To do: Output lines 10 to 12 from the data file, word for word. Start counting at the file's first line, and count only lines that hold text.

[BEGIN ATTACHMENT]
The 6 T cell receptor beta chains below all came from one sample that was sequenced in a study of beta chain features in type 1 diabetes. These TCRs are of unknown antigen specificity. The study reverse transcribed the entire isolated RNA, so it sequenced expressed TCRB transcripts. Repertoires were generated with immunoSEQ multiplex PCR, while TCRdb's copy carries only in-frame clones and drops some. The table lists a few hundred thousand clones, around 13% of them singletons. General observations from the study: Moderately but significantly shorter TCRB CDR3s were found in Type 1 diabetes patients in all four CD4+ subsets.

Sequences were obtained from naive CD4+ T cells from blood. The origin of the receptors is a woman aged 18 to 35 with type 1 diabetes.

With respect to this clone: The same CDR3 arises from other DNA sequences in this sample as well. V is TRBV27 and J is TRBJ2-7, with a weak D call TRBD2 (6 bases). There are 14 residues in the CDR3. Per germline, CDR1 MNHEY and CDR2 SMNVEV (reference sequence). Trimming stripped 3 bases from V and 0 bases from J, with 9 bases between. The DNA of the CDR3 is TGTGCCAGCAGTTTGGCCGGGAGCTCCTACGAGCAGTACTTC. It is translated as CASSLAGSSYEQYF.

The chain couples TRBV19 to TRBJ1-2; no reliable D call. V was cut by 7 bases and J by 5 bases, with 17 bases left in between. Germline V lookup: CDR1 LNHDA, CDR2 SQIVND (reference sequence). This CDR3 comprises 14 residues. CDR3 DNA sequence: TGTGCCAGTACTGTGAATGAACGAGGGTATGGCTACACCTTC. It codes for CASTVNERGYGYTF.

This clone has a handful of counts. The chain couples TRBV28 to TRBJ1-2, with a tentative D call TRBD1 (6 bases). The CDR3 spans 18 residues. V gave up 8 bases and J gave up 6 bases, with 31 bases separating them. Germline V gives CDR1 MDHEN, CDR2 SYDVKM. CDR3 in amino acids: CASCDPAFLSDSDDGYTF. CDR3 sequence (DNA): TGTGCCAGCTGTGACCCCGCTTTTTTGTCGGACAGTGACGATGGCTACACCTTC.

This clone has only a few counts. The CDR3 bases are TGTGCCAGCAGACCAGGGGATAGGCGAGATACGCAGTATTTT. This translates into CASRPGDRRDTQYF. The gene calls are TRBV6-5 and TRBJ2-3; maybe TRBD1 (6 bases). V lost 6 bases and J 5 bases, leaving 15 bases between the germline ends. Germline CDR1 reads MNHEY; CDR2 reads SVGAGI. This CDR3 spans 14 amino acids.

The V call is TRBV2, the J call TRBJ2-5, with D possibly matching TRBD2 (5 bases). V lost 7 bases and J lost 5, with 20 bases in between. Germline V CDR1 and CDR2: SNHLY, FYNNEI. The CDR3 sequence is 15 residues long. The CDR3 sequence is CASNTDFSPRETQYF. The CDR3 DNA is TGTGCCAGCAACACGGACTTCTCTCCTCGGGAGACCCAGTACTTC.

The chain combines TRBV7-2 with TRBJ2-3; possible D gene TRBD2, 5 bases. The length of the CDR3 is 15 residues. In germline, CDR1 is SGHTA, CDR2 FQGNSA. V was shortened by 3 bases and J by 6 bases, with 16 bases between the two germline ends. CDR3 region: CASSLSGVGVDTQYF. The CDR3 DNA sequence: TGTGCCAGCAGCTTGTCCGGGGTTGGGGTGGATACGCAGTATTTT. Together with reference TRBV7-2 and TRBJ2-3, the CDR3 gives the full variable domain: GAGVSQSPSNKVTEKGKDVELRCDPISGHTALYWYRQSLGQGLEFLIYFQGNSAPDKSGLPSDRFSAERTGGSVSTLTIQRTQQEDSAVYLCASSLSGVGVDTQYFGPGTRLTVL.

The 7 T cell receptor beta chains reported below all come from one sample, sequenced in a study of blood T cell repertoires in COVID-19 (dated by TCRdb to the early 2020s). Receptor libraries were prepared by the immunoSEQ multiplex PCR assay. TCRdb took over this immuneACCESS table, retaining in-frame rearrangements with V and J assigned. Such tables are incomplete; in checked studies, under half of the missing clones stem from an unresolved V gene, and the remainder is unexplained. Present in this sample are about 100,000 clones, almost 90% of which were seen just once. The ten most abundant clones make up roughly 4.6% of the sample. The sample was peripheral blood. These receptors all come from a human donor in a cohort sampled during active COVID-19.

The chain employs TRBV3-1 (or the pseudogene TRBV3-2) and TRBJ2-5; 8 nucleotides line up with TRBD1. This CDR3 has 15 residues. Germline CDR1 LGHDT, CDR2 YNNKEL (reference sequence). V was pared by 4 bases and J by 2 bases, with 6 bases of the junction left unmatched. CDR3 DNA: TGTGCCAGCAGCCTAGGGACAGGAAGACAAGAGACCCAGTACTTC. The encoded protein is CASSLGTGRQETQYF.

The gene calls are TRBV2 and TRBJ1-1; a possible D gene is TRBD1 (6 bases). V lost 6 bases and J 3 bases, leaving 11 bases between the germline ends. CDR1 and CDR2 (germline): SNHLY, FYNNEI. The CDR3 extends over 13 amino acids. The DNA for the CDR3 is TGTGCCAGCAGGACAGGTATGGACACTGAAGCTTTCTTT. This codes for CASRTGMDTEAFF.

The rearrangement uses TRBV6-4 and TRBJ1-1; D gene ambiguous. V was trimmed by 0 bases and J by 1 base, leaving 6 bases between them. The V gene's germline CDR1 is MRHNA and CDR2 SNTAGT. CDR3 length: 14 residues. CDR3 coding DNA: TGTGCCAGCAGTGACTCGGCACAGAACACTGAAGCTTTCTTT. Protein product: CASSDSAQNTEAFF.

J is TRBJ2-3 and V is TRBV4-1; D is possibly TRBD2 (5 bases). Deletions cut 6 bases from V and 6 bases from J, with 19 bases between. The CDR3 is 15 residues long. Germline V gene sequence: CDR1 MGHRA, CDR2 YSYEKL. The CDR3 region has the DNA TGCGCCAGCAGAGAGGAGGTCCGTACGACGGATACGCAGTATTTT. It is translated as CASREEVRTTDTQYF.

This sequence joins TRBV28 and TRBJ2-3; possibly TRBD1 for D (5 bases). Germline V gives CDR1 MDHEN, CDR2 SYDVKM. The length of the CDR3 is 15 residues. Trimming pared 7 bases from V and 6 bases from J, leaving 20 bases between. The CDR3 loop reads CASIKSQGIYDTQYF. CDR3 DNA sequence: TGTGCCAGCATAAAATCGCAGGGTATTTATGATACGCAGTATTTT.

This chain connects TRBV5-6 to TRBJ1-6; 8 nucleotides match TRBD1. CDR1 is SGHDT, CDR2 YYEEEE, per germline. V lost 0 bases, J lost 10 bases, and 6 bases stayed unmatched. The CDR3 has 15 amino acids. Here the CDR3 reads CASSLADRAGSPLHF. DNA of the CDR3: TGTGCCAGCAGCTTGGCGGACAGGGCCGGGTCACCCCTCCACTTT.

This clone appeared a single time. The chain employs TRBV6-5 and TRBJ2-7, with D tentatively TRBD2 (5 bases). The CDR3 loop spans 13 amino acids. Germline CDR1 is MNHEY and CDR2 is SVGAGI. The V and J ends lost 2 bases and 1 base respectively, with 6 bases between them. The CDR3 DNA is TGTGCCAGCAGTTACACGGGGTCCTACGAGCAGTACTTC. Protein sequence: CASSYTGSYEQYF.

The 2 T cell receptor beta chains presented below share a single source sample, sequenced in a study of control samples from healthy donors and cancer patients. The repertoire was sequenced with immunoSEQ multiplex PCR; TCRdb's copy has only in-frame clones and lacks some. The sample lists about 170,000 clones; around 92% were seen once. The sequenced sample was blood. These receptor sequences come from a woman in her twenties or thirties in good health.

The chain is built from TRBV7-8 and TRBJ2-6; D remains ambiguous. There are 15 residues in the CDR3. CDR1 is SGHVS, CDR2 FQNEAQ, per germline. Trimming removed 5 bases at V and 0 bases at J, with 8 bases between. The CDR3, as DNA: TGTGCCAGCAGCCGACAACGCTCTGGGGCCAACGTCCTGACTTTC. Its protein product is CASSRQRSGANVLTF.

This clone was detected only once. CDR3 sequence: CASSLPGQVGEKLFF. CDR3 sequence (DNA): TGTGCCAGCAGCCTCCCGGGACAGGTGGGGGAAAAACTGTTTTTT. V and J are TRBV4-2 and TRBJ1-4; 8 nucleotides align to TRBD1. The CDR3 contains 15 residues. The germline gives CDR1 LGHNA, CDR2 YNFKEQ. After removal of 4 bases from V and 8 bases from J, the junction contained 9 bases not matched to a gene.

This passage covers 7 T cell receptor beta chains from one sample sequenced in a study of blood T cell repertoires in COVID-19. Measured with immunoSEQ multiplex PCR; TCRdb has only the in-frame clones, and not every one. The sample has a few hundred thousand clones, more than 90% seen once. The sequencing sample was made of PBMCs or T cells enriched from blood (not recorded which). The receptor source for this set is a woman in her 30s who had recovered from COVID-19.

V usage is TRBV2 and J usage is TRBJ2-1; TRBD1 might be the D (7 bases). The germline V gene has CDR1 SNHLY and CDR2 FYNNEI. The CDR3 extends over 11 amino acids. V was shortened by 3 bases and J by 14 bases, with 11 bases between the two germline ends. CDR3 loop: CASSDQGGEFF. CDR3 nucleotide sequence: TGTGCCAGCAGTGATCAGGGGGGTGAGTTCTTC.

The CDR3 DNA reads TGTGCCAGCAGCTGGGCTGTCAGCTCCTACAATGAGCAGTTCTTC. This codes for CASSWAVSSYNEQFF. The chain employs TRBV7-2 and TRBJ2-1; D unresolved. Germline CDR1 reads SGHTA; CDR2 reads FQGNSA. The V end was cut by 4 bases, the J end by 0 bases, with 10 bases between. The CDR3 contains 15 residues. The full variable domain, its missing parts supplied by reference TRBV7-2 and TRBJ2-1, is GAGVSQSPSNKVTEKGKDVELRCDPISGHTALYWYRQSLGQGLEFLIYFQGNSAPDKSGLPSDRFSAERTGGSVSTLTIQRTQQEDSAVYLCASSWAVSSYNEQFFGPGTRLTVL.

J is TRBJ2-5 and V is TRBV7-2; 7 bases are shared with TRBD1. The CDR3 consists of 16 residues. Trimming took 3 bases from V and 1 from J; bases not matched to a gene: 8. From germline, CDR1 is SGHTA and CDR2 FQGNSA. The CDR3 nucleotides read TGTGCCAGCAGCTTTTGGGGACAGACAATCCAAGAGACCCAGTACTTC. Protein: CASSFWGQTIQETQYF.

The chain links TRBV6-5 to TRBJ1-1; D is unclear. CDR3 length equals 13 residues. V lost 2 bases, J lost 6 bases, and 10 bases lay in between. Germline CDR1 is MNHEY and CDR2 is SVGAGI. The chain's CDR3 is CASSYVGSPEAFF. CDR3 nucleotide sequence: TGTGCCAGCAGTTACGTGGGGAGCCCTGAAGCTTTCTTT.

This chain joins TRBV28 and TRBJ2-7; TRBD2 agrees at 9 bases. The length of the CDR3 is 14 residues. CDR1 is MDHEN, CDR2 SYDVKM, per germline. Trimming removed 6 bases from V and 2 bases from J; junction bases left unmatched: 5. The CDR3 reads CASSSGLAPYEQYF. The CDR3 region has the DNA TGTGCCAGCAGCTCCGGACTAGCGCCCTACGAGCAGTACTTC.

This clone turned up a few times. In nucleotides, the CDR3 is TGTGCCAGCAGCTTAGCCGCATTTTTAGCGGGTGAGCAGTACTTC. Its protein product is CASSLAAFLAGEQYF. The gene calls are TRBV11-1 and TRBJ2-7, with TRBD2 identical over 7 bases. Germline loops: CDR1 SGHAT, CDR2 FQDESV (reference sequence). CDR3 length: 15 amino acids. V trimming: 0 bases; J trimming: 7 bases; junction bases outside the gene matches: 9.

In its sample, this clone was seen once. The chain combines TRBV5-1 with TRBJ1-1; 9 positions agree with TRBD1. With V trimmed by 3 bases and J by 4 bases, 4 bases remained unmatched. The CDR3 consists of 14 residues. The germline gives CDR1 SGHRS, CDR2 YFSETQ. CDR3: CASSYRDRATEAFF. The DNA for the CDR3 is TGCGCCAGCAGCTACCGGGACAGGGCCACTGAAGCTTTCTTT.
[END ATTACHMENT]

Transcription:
The chain employs TRBV3-1 (or the pseudogene TRBV3-2) and TRBJ2-5; 8 nucleotides line up with TRBD1. This CDR3 has 15 residues. Germline CDR1 LGHDT, CDR2 YNNKEL (reference sequence). V was pared by 4 bases and J by 2 bases, with 6 bases of the junction left unmatched. CDR3 DNA: TGTGCCAGCAGCCTAGGGACAGGAAGACAAGAGACCCAGTACTTC. The encoded protein is CASSLGTGRQETQYF.

The gene calls are TRBV2 and TRBJ1-1; a possible D gene is TRBD1 (6 bases). V lost 6 bases and J 3 bases, leaving 11 bases between the germline ends. CDR1 and CDR2 (germline): SNHLY, FYNNEI. The CDR3 extends over 13 amino acids. The DNA for the CDR3 is TGTGCCAGCAGGACAGGTATGGACACTGAAGCTTTCTTT. This codes for CASRTGMDTEAFF.

The rearrangement uses TRBV6-4 and TRBJ1-1; D gene ambiguous. V was trimmed by 0 bases and J by 1 base, leaving 6 bases between them. The V gene's germline CDR1 is MRHNA and CDR2 SNTAGT. CDR3 length: 14 residues. CDR3 coding DNA: TGTGCCAGCAGTGACTCGGCACAGAACACTGAAGCTTTCTTT. Protein product: CASSDSAQNTEAFF.